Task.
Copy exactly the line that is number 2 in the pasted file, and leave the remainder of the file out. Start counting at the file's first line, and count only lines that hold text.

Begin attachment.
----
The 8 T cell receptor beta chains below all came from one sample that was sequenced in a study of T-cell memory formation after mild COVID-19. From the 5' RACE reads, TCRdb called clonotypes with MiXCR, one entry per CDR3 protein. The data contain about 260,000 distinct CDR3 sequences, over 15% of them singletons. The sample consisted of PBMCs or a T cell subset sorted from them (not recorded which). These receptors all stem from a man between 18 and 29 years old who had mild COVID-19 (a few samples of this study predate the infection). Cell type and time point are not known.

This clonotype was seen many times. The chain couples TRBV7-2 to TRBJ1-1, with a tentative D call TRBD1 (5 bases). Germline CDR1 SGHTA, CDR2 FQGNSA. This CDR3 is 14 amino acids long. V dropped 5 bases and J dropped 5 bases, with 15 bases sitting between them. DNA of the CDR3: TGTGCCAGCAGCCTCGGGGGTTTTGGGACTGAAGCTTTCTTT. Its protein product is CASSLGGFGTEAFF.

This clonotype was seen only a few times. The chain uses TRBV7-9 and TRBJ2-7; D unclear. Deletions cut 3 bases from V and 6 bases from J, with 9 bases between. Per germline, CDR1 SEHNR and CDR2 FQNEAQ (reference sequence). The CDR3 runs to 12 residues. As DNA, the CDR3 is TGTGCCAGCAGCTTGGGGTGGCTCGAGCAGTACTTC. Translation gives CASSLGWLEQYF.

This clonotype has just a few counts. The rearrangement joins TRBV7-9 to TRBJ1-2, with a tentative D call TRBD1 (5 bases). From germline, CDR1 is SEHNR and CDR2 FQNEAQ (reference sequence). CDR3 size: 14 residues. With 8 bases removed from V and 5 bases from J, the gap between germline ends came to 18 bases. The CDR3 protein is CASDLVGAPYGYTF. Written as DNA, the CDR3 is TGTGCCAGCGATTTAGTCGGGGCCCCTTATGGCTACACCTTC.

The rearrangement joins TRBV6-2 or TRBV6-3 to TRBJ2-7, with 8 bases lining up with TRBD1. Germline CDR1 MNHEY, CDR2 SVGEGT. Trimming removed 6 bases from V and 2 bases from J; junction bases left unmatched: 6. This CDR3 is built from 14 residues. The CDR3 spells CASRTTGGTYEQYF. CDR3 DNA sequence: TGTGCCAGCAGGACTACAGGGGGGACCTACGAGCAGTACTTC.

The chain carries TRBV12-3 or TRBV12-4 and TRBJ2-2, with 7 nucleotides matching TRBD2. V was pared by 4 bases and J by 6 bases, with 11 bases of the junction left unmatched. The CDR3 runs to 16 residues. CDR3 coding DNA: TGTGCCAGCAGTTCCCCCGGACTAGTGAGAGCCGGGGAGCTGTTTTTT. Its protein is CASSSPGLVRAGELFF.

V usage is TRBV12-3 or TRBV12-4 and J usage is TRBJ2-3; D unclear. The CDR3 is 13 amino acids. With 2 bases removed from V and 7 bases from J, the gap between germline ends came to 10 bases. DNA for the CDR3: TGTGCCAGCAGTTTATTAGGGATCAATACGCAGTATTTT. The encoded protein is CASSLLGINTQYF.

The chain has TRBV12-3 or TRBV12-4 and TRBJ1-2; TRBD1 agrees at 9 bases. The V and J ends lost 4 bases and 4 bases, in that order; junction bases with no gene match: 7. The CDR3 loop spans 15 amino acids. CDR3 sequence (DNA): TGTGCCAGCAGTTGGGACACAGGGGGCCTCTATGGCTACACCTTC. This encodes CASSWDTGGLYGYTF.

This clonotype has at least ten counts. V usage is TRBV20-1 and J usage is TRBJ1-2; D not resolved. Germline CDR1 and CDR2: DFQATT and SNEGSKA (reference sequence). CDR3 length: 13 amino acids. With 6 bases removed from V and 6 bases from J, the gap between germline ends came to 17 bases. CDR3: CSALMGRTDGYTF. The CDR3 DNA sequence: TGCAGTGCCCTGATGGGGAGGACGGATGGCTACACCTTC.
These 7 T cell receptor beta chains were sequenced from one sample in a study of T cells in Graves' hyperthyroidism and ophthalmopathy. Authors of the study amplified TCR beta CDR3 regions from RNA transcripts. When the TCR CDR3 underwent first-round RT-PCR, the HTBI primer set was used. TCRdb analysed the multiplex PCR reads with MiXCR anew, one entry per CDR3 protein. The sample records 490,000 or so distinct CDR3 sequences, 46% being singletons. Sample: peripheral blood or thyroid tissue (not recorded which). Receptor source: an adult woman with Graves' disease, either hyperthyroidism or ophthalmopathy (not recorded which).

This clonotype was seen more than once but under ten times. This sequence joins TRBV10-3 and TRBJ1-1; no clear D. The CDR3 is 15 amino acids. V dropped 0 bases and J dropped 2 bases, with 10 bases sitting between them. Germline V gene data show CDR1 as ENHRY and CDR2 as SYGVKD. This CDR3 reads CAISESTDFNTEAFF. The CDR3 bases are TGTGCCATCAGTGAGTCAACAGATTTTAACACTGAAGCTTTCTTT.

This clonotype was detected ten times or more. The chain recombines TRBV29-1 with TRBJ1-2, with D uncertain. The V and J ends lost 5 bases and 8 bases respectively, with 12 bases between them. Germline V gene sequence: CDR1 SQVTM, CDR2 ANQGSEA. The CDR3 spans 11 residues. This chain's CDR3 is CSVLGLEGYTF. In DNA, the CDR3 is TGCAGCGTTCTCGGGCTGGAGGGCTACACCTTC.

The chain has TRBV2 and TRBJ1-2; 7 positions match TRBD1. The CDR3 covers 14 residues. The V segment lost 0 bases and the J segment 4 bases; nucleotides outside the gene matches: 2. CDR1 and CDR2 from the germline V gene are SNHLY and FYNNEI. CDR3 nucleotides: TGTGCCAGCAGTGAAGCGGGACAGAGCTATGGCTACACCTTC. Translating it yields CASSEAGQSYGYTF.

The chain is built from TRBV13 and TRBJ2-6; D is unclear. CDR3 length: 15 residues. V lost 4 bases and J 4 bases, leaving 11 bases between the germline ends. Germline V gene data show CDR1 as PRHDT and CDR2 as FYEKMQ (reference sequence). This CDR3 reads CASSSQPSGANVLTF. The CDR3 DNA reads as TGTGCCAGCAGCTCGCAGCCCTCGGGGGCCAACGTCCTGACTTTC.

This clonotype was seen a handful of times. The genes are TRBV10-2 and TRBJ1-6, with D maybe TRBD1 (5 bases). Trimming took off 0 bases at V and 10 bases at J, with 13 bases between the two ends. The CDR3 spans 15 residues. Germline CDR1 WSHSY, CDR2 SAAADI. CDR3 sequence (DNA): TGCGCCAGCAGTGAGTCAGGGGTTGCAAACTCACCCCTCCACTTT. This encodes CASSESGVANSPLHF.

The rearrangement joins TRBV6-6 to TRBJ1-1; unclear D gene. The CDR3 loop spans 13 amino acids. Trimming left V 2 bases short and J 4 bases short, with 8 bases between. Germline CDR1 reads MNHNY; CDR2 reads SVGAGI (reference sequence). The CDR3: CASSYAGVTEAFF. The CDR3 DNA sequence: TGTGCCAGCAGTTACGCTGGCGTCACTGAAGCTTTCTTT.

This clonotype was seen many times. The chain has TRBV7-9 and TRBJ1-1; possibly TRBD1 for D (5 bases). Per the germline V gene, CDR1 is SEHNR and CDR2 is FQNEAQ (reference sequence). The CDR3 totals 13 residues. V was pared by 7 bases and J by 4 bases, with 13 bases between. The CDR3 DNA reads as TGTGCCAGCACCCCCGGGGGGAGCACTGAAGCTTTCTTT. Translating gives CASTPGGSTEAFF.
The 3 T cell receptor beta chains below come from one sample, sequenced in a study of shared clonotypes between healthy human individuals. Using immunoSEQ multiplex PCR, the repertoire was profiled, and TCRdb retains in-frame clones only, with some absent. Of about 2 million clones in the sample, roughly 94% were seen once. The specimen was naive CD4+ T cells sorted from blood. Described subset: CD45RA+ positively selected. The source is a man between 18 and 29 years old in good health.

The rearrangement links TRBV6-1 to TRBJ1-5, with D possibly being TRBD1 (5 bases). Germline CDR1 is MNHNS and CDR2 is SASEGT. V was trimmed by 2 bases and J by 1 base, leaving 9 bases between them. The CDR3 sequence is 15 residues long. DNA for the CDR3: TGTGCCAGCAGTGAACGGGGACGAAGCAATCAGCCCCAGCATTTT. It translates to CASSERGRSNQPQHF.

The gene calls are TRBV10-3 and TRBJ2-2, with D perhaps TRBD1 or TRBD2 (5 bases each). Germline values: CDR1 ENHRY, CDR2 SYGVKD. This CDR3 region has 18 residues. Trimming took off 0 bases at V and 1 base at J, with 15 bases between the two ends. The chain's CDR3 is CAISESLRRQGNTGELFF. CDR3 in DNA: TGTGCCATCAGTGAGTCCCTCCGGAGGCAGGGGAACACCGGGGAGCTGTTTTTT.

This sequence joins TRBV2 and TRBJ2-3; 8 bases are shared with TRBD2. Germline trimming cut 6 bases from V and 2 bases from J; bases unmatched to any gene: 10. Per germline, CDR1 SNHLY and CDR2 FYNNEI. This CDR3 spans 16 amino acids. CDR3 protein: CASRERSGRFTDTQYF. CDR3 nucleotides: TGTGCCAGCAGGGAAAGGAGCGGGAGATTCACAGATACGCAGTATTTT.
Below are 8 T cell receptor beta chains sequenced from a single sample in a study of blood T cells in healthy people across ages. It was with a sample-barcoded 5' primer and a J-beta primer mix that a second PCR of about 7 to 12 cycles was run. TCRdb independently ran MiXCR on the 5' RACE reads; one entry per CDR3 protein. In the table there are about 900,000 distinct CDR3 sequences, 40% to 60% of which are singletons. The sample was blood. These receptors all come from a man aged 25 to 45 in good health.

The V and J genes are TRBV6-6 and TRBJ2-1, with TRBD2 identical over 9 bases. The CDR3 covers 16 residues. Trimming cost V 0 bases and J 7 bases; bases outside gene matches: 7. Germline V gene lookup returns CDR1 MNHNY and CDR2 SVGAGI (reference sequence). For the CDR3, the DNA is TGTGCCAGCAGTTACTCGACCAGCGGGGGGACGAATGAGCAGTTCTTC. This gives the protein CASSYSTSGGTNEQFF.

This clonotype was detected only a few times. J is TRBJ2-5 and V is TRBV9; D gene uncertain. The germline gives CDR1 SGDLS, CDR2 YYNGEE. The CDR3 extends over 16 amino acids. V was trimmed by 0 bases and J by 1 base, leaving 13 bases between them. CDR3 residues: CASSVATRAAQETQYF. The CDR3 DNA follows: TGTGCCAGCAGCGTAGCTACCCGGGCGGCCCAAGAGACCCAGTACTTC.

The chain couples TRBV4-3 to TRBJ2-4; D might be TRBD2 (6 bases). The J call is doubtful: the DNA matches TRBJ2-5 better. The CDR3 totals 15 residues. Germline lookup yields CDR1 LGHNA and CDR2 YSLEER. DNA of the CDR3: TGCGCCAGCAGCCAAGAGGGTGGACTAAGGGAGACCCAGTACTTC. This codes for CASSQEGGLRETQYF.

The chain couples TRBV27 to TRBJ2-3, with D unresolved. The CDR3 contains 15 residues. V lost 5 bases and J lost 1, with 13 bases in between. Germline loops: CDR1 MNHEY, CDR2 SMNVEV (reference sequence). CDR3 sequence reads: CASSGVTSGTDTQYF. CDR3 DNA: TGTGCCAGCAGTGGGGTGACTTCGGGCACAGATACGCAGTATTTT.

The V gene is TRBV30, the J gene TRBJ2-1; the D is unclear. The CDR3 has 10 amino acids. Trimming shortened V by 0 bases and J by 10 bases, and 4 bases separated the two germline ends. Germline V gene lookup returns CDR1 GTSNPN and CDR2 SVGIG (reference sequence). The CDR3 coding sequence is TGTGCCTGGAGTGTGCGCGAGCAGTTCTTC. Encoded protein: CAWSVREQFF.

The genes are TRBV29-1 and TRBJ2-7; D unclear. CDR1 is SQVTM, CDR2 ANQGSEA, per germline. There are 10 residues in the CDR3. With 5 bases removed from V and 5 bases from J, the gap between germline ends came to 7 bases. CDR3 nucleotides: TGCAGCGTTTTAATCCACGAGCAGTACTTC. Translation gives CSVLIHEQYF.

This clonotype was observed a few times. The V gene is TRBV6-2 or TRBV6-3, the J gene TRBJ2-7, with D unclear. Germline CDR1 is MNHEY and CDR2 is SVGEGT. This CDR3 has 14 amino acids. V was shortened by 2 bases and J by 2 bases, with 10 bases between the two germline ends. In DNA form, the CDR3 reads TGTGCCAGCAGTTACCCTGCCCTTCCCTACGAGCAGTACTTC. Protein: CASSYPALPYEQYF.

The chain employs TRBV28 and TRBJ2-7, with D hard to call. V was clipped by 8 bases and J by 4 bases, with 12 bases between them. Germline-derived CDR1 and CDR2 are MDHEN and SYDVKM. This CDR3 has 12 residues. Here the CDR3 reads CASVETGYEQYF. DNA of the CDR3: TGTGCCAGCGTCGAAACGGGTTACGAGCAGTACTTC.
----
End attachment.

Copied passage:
This clonotype was seen many times. The chain couples TRBV7-2 to TRBJ1-1, with a tentative D call TRBD1 (5 bases). Germline CDR1 SGHTA, CDR2 FQGNSA. This CDR3 is 14 amino acids long. V dropped 5 bases and J dropped 5 bases, with 15 bases sitting between them. DNA of the CDR3: TGTGCCAGCAGCCTCGGGGGTTTTGGGACTGAAGCTTTCTTT. Its protein product is CASSLGGFGTEAFF.